• Instance HA requires Compute nodes to use the same internal_api network that Controller nodes use. Therefore, deploying Instance HA in a Spine-Leaf environment is not supported, because that deployment requires a separate network for each leaf.
  • Disabling Instance HA with the director after installation is not supported. For a workaround to manually remove Instance HA components from your deployment, see the article How can I remove Instance HA components from the controller nodes? . This workaround is provided as-is. You must verify the procedure in a test environment before implementing in production.

For general information on deploying the overcloud, see the Director Installation and Usage guide. For information on custom roles, see Composable Services and Custom Roles.

Configure the Instance HA role, flavor, and profile

  1. Add the ComputeInstanceHA role to your roles data file and regenerate the file. For example:

    $ openstack overcloud roles generate -o ~/my_roles_data.yaml Controller Compute ComputeInstanceHA

    The ComputeInstanceHA role includes all the services in the default Compute role as well as the ComputeInstanceHA and the PacemakerRemote services. For general information about custom roles and about the roles-data.yaml, see the Roles section in the Advanced Overcloud Customization guide.

  2. Create the compute-instance-ha flavor to tag Compute nodes that you want to designate for Instance HA. For example:

    $ source ~/stackrc
    $ openstack flavor create --id auto --ram 6144 --disk 40 --vcpus 4 compute-instance-ha
    $ openstack flavor set --property "cpu_arch"="x86_64" --property "capabilities:boot_option"="local" --property "capabilities:profile"="compute-instance-ha" compute-instance-ha
  3. Tag each Compute node that you want to designate for Instance HA with the compute-instance-ha profile.

    $ openstack baremetal node set --property capabilities='profile:compute-instance-ha,boot_option:local' <NODE UUID>
  4. Map the ComputeInstanceHA role to the compute-instance-ha flavor by creating an environment file with the following content:

      OvercloudComputeInstanceHAFlavor: compute-instance-ha

Enable fencing

  1. Enable fencing on all Controller and Compute nodes in the overcloud by creating an environment file with fencing information. Make sure to create the environment file in an accessible location, such as ~/templates. For example:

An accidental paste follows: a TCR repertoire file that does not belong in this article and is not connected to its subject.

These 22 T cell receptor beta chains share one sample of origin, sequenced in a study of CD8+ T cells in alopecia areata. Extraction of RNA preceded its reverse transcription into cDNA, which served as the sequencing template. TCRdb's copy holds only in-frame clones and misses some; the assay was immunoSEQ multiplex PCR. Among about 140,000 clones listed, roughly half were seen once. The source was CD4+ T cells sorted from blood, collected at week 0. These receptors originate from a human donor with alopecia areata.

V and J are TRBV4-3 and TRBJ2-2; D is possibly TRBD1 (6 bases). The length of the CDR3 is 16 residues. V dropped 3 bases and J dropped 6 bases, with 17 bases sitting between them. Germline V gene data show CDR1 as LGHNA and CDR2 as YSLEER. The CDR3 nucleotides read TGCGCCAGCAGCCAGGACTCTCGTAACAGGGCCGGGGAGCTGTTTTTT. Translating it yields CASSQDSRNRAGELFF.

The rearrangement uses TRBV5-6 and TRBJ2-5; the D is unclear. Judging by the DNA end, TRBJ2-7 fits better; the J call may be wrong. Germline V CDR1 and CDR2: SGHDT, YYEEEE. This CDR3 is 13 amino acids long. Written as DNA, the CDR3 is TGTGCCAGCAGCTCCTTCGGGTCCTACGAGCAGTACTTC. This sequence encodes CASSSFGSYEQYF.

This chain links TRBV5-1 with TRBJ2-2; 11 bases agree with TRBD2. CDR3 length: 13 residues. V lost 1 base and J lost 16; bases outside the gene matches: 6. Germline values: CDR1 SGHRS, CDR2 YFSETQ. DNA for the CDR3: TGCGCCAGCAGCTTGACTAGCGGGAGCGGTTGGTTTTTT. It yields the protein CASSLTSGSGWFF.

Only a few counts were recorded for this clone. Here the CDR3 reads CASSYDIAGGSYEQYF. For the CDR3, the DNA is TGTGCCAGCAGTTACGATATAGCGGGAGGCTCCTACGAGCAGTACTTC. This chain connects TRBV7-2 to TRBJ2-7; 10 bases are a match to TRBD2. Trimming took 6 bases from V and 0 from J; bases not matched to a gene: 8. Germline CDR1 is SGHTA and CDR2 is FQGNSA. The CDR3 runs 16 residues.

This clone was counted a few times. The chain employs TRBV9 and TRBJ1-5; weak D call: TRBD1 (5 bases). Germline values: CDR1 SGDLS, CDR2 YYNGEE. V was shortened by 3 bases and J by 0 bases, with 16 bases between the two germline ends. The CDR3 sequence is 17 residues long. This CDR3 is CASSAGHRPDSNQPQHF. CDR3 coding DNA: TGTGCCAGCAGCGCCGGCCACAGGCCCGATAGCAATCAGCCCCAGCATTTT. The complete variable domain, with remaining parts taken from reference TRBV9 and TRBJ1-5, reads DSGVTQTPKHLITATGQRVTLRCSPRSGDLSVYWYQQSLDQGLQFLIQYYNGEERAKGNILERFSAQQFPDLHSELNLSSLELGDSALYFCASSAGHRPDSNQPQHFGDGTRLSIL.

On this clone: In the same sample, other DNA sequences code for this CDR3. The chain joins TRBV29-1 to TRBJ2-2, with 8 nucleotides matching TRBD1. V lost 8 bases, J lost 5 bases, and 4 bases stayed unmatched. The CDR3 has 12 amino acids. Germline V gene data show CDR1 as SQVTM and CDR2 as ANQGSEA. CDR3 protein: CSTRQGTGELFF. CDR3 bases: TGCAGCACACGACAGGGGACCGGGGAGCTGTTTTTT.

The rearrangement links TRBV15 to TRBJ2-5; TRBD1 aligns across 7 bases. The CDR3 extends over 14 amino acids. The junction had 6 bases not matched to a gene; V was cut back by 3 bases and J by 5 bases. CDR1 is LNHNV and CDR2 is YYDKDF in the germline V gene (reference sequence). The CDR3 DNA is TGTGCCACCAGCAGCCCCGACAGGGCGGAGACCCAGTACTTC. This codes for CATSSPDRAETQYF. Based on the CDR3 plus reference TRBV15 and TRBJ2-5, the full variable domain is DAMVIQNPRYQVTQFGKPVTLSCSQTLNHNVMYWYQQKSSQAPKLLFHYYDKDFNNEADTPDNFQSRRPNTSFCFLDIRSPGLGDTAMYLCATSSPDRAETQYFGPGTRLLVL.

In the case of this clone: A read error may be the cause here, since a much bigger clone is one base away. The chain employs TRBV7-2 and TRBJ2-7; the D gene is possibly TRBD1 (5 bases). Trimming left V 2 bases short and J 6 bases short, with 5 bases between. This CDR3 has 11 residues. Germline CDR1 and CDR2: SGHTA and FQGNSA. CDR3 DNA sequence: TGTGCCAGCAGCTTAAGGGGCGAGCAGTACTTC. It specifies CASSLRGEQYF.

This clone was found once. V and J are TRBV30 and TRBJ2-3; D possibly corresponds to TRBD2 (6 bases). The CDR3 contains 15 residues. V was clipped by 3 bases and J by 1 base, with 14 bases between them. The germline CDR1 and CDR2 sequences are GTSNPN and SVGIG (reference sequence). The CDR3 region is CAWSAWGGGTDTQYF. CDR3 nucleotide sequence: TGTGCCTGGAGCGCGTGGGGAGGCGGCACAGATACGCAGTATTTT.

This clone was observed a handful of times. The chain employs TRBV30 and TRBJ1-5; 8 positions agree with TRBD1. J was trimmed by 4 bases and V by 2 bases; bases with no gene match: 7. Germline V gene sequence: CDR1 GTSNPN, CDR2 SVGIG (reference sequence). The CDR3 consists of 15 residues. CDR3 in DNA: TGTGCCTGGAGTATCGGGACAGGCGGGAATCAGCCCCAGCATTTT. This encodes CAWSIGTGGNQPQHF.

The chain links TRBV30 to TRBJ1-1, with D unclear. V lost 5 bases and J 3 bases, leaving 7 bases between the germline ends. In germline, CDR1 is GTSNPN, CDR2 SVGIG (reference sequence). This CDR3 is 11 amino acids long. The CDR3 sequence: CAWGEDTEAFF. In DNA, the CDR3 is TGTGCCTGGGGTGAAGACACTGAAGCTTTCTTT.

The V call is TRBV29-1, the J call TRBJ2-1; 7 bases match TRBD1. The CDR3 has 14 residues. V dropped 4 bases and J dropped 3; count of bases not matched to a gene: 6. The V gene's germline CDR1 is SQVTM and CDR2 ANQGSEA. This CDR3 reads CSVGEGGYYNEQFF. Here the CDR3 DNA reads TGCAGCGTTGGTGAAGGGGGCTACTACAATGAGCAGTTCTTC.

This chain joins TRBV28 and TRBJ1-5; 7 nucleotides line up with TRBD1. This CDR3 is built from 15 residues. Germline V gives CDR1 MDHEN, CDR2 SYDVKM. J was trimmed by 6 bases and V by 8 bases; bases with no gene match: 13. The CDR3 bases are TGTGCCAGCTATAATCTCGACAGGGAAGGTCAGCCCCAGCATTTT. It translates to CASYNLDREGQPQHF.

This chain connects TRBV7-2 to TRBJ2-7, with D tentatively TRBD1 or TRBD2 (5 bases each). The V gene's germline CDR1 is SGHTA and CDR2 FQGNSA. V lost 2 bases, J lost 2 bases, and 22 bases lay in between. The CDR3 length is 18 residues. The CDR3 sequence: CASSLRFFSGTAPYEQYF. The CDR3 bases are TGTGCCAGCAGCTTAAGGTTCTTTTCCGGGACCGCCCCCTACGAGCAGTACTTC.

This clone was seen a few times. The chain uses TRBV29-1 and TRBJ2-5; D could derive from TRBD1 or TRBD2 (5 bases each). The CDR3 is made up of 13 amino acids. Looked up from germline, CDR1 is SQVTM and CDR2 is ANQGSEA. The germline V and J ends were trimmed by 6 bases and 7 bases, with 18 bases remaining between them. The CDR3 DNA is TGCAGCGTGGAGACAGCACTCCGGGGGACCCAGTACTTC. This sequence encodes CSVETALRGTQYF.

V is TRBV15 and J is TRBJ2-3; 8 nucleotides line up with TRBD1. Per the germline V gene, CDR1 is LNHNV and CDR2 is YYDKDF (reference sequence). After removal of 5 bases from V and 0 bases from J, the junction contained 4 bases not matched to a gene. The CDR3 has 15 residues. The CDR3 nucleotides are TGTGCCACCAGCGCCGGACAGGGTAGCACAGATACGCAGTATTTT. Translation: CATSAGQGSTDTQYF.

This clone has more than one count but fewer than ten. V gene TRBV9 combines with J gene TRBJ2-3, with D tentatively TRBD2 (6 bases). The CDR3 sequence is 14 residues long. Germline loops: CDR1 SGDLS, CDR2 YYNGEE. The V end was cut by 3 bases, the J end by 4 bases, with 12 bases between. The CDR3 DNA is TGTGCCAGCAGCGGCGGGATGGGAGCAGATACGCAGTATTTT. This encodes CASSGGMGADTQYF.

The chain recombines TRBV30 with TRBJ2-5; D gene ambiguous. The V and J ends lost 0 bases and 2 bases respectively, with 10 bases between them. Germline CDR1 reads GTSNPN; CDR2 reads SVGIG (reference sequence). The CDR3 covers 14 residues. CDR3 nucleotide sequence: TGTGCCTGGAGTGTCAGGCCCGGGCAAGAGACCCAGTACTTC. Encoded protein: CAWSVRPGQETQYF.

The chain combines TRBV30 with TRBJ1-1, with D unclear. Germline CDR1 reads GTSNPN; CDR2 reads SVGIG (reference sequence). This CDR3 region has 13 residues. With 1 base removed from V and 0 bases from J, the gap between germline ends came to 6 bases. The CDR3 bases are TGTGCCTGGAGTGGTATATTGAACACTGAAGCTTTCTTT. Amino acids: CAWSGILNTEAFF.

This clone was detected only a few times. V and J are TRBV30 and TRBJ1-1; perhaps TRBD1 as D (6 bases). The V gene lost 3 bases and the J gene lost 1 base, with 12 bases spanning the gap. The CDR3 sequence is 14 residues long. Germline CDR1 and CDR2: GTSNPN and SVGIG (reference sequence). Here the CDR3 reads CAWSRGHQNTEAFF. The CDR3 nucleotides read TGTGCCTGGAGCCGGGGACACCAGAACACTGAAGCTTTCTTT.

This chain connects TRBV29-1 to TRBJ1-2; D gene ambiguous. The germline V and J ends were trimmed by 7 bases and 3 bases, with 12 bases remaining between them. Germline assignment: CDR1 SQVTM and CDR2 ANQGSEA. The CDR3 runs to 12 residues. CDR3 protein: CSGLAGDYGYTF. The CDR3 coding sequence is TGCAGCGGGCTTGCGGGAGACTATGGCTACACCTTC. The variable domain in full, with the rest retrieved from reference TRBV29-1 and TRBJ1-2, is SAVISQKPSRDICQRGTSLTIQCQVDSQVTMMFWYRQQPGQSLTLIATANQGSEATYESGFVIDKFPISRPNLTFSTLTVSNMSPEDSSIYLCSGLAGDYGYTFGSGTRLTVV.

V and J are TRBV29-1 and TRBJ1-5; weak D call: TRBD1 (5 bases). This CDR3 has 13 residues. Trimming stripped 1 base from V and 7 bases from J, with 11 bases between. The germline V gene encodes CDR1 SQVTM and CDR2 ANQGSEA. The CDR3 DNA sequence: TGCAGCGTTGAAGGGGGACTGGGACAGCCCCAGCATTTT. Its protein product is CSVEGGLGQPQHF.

EnableFencing: true
        - agent: fence_ipmilan
          host_mac: 00:ec:ad:cb:3c:c7
            login: admin
            ipport: 6230
            passwd: password
            lanplus: 1
        - agent: fence_ipmilan
          host_mac: 00:ec:ad:cb:3c:cb
            login: admin
            ipport: 6231
            passwd: password
            lanplus: 1
        - agent: fence_ipmilan
          host_mac: 00:ec:ad:cb:3c:cf
            login: admin
            ipport: 6232
            passwd: password
            lanplus: 1
        - agent: fence_ipmilan
          host_mac: 00:ec:ad:cb:3c:d3
            login: admin
            ipport: 6233
            passwd: password
            lanplus: 1
        - agent: fence_ipmilan
          host_mac: 00:ec:ad:cb:3c:d7
            login: admin
            ipport: 6234
            passwd: password
            lanplus: 1

    For more information about fencing and STONITH configuration, see the Fencing Controller Nodes with STONITH section of the High Availability Deployment and Usage guide.

  2. Instance HA uses shared storage by default. If shared storage is not configured for your Compute instance, then add the following parameter to the environment file that you created in the previous step:

        tripleo::instanceha::no_shared_storage: true

    See Section 3.1, “Considerations for Shared Storage” for details on how to boot from an OpenStack Block Storage (cinder) volume rather than configuring shared storage for the disk image of instances.

Deploy the overcloud

Run the openstack overcloud deploy command with the -e option for each environment file that you created, as well as the compute-instanceha.yaml environment file. For example: